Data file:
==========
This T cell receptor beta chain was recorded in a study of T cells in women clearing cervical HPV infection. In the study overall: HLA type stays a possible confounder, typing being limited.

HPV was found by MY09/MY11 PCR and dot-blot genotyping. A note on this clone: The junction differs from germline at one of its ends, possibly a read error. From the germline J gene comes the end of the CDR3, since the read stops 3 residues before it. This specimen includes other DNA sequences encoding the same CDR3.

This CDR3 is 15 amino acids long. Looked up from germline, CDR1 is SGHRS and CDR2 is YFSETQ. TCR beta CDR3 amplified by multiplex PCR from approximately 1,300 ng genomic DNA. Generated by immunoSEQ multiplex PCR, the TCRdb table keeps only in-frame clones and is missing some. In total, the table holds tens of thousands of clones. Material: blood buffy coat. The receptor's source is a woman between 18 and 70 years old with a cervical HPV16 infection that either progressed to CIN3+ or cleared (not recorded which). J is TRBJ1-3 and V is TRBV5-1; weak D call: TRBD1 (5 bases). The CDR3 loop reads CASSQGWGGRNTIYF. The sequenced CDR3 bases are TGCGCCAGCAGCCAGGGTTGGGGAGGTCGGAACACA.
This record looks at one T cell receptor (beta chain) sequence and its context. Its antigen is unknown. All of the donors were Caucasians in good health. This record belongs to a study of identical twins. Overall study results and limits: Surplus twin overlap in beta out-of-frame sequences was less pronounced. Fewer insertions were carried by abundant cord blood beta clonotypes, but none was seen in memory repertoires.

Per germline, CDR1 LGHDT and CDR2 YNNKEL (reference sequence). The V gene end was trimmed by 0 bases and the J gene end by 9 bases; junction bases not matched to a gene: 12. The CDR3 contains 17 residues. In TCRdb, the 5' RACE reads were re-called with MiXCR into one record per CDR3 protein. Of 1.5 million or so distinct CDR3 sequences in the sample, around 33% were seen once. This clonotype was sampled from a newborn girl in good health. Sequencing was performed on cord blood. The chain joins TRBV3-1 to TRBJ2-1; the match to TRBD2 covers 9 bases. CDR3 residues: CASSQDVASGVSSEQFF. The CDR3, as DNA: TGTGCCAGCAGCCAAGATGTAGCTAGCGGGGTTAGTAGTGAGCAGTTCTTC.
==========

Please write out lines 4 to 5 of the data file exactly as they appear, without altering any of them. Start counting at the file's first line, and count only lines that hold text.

This record looks at one T cell receptor (beta chain) sequence and its context. Its antigen is unknown. All of the donors were Caucasians in good health. This record belongs to a study of identical twins. Overall study results and limits: Surplus twin overlap in beta out-of-frame sequences was less pronounced. Fewer insertions were carried by abundant cord blood beta clonotypes, but none was seen in memory repertoires.

Per germline, CDR1 LGHDT and CDR2 YNNKEL (reference sequence). The V gene end was trimmed by 0 bases and the J gene end by 9 bases; junction bases not matched to a gene: 12. The CDR3 contains 17 residues. In TCRdb, the 5' RACE reads were re-called with MiXCR into one record per CDR3 protein. Of 1.5 million or so distinct CDR3 sequences in the sample, around 33% were seen once. This clonotype was sampled from a newborn girl in good health. Sequencing was performed on cord blood. The chain joins TRBV3-1 to TRBJ2-1; the match to TRBD2 covers 9 bases. CDR3 residues: CASSQDVASGVSSEQFF. The CDR3, as DNA: TGTGCCAGCAGCCAAGATGTAGCTAGCGGGGTTAGTAGTGAGCAGTTCTTC.